affected by High levels of Stress more likely to Miscarriage during
February 21st, 2006
Pregnant women are three times more likely to have a miscarriage in the
first three weeks of pregnancy if they are showing signs of stress.
A research group led by Pablo Nepomnaschy from the University of
Michigan measured stress levels in 61 women from a small Guatemalan
community. They took urine samples three times a week and measured
cortisol levels. Cortisol is hormone that is made when under stress.
It is believed from previous researcher projects that there are an
estimated 31 percent to 89 percent of all conceptions that will
miscarriage. Most women won’t become aware of their pregnancy until
around the 6th week. Many miscarriages happen during the first 3 weeks
of pregnancy. The researchers wanted to study to study the first 3
weeks of pregnancy, when the women are not even aware that they are
pregnant. So to do this they measured the urine of all of the women in
hopes that some will become pregnant.
During the testing period there were 22 pregnancies that happened in 16
of the women. They studied the cortisol levels in these women. The
ages of these women ranged from 18 to 34 years of age. When these women
had elevated cortisol levels, 90 percent of them had a miscarriage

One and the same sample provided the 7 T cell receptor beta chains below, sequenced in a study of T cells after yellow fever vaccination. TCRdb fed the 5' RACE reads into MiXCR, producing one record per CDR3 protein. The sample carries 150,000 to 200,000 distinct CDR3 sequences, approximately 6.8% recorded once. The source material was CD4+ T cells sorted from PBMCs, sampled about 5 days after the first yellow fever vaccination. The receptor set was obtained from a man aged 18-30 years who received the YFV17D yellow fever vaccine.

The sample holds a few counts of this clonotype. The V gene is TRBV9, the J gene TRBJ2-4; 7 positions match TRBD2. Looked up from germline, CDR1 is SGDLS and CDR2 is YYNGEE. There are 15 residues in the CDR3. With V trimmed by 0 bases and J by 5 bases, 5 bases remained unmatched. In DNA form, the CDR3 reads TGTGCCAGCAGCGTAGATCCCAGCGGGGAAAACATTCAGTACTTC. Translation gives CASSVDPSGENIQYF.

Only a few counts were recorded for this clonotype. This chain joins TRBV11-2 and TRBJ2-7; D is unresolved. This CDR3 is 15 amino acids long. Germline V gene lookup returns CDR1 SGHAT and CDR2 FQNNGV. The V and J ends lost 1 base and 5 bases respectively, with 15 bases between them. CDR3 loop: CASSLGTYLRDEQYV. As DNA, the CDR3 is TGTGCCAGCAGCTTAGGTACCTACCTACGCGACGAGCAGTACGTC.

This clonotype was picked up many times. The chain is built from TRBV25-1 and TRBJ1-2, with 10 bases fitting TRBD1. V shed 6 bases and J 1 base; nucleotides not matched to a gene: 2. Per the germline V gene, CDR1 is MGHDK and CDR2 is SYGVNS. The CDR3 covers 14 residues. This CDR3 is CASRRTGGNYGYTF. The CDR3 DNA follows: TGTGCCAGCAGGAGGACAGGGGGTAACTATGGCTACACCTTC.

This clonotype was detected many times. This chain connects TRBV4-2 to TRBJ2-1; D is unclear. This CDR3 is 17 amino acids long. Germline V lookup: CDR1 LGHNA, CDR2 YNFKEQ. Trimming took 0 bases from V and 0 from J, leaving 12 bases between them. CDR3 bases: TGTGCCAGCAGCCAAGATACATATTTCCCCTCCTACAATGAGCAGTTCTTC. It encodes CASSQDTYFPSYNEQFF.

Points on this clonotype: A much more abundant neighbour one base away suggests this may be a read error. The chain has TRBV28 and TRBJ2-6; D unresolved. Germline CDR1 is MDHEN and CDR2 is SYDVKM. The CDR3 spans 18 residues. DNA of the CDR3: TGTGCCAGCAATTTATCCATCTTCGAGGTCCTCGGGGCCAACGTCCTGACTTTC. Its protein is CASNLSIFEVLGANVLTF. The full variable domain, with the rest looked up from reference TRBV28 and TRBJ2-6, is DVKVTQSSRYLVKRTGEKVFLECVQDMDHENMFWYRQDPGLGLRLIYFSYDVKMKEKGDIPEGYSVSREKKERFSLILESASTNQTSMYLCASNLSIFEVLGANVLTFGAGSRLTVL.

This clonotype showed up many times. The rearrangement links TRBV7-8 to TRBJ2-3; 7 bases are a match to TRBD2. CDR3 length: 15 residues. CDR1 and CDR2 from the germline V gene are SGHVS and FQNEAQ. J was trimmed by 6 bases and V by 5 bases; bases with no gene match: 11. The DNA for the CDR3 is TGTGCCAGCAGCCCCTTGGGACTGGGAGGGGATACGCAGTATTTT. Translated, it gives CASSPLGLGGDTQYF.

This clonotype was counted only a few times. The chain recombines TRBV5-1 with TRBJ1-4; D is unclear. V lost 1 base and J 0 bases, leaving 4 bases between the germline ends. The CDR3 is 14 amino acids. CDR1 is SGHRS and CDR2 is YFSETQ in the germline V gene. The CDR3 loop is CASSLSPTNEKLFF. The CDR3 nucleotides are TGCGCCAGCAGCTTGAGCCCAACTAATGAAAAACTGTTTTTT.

during the first three weeks of pregnancy. If they had normal levels of
cortisol there was a 33 percent chance of a miscarriage.
"Maybe increased cortisol is understood by the body as a cue that the
context is uncertain, changing, or the quality of the environment is
deteriorating," Nepomnaschy said. "The body's response is to stop any
extra activity and go back to its most basic functions."
In other research studies, elevated cortisol levels during late
pregnancy do not increase the risk for miscarriage. The researchers on
this study believe that the cortisol levels in early pregnancy are one
of the reasons for an early miscarriage, however they need to complete
more research to confirm this finding. Another 2004 study by
Nepomnaschy and his colleagues found when the cortisol levels were
elevated there were also lower progesterone levels. The progesterone is
an important hormone that helps get the uterus ready for the duration of
Future research Nepomnaschy wants to complete is to conduct similar
studies on a larger population to confirm the link between cortisol
levels and early miscarriage. If the study is able to be duplicated it
will further confirm that lowering cortisol levels and stress can help
women to have a full term pregnancy.
Best Syndication Staff Writer
Books on Pregnancy
Keywords and misspellings: priatal prenatal pre-natal
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